What can an ancient Greek tradition teach your offspring? Are there any valuable lessons your children can learn from the upcoming Olympic Games?
Here are just some suggestions of the ways you can use the Olympics as a chance to teach some life lessons to the little ones.
1. There are lots of strange and wonderful flags out there
Every four years we get to see every competing country parading its flag around a stadium. Even we adults are surprised at the sheer number of countries and strange flag designs we've never heard of or seen before.
Learning the flags for countries is one of those things that collector-obsessive children can really get excited about. It's worth encouraging this since it'll keep them busy for a few weeks, help them develop their memory skills, and make them really useful in pub quizzes in the future.
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2. Being good at sport can mean many things
School can be very limiting for a child's outlook on sport and fitness. You very rarely hear grown-ups talking about their evening rounders games, or see them popping out for a run around the park with a beanbag on their heads.
Witnessing the many and varied sports on offer will give your children a broader understanding of what it means to be good at sport (or interested in fitness). For example, shot putters probably weren't particularly graceful on the football pitch, and those sharp shooters on the firing range probably didn't excel at hockey. There's a whole world of possibility out there, and the Olympics could inspire your child to start practising for that future career in judo (so long as it's not in the living room and nothing gets broken).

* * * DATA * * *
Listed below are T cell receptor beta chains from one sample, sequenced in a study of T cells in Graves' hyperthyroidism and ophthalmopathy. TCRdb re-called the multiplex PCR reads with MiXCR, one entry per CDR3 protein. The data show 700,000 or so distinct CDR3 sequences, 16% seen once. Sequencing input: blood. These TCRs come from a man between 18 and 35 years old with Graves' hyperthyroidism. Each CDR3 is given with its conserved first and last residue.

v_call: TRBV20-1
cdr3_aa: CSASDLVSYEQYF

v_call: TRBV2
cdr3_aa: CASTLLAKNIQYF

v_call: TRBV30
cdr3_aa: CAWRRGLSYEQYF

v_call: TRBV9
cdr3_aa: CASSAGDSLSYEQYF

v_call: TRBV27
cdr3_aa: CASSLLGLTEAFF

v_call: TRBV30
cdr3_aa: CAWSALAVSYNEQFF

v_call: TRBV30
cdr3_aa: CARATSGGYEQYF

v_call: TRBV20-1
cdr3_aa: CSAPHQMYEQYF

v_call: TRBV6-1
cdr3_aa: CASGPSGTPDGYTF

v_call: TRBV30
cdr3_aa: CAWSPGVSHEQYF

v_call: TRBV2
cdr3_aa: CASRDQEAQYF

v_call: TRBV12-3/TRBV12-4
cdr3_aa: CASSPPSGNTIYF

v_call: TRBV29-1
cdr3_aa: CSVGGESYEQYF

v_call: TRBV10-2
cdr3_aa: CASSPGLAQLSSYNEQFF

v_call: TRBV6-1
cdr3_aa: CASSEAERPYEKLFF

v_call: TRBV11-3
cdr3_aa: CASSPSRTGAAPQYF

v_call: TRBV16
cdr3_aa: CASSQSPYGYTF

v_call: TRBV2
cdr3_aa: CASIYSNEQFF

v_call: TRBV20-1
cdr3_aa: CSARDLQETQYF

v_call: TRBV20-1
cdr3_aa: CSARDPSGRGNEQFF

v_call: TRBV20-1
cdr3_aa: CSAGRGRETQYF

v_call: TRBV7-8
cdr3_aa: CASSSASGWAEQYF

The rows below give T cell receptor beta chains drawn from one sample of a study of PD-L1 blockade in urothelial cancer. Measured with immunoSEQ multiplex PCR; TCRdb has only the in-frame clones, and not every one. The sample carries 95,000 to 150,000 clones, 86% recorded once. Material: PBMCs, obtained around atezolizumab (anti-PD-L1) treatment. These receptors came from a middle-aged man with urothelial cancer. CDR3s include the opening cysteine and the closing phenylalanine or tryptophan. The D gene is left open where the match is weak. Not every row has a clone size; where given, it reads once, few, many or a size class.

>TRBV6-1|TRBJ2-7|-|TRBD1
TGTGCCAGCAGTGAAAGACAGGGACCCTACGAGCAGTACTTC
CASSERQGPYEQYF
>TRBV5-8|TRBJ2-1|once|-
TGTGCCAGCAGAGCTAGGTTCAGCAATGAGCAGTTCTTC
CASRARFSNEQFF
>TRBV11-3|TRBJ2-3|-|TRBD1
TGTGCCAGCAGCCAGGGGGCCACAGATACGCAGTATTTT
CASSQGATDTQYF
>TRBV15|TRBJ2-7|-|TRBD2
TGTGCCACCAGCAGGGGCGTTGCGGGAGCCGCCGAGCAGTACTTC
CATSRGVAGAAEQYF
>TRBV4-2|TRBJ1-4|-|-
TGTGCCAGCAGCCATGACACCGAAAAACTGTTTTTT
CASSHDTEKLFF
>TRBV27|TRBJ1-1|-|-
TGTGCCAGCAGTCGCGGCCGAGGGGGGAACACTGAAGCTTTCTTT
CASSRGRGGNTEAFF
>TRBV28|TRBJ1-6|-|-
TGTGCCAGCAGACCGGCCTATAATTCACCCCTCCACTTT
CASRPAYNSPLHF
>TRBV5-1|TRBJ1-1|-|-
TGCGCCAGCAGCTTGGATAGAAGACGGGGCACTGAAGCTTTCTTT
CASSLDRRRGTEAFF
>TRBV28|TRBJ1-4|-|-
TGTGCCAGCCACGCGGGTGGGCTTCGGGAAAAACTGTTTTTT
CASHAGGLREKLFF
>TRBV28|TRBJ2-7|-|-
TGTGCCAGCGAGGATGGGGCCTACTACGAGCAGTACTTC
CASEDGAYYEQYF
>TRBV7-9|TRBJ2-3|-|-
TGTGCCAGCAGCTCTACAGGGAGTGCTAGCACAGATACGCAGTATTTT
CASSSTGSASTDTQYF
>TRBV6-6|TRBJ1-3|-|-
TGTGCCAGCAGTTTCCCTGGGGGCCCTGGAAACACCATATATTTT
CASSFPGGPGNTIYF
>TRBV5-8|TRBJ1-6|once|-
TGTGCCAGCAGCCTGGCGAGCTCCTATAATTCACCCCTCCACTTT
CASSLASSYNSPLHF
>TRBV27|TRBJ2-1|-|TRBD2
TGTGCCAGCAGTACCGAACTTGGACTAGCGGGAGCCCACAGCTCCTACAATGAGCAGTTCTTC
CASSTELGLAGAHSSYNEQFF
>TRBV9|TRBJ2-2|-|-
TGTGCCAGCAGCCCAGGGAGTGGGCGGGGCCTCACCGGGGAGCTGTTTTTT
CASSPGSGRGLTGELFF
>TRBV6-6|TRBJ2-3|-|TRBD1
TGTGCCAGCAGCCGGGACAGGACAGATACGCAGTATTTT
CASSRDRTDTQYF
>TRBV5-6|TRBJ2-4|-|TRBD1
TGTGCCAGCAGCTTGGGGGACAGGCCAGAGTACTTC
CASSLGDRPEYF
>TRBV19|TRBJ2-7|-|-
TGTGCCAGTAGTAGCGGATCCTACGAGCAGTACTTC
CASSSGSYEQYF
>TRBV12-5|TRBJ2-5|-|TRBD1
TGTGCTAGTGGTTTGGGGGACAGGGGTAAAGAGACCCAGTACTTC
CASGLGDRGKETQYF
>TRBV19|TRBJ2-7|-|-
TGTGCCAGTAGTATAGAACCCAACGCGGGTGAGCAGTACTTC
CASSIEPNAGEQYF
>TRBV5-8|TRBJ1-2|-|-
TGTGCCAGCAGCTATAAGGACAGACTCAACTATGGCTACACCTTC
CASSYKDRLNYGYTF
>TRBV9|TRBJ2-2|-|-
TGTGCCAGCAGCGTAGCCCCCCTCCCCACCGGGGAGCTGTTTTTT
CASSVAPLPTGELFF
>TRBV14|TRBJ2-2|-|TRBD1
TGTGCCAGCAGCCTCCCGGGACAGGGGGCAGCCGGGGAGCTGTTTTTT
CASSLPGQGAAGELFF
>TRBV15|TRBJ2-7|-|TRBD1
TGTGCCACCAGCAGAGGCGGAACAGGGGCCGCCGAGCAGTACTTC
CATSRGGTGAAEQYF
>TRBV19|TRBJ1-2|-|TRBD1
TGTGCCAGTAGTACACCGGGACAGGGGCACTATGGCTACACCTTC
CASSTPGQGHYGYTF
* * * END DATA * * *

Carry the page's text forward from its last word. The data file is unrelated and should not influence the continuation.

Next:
3. Start with a bang and finish with a bang
This little life lesson will get your child far. It's amazing what you can get away with if you make a good first impression and leave them wanting more. If our public transport goes into nervous collapse and our athletes fall at the first hurdle, we'll forgive almost anything if the fireworks display makes us giddy with glee, the Queen comes out and does the can-can and there's an appearance from what's left of the Beatles.
4. If at first you don't succeed... you've got one more attempt and then you're disqualified
Somehow the disqualification of false-starters just doesn't feel like cricket. We all make mistakes: getting over-excited and heading off before the shot doesn't make you a cheat – it just makes you a little too eager. This isn't meant to be a hearing test, it's a running competition.
Still, the rules are the rules, and teaching your kids that life isn't always going to let them start over is one of those tough parenting lectures you can dish out with your hands on your hips. But maybe hold off on giving it till they've hit their teens – toddlers should probably be allowed a few more years to get preferential treatment in running races, jigsaw completion and other competitive family past-times.
5. The power of teamwork
For me, the most mesmerising events of the athletics were always the relay races: the moment where a team of top class athletes had to work together to win gold for their country. I can vividly remember the 4x400 men's team winning surprise gold against the USA at the 1991 World Championships. Meanwhile, the 2004 4x100 relay team once again out-ran the USA to win Olympic gold in Athens, enthralling a whole new generation of children.
So what can the Olympics teach your child? The importance of hard work? The magic of exercise? Tell us your suggestions in the comments!
At the heart of Team Mum is the video series Raising an Olympian, sponsored by Proctor and Gamble, which profiles athletes from across the world, their dedicated efforts to make it to Olympic Games, and the mothers who had tremendous impacts on their lives. Watch the videos on Yahoo! Lifestyle Team Mum.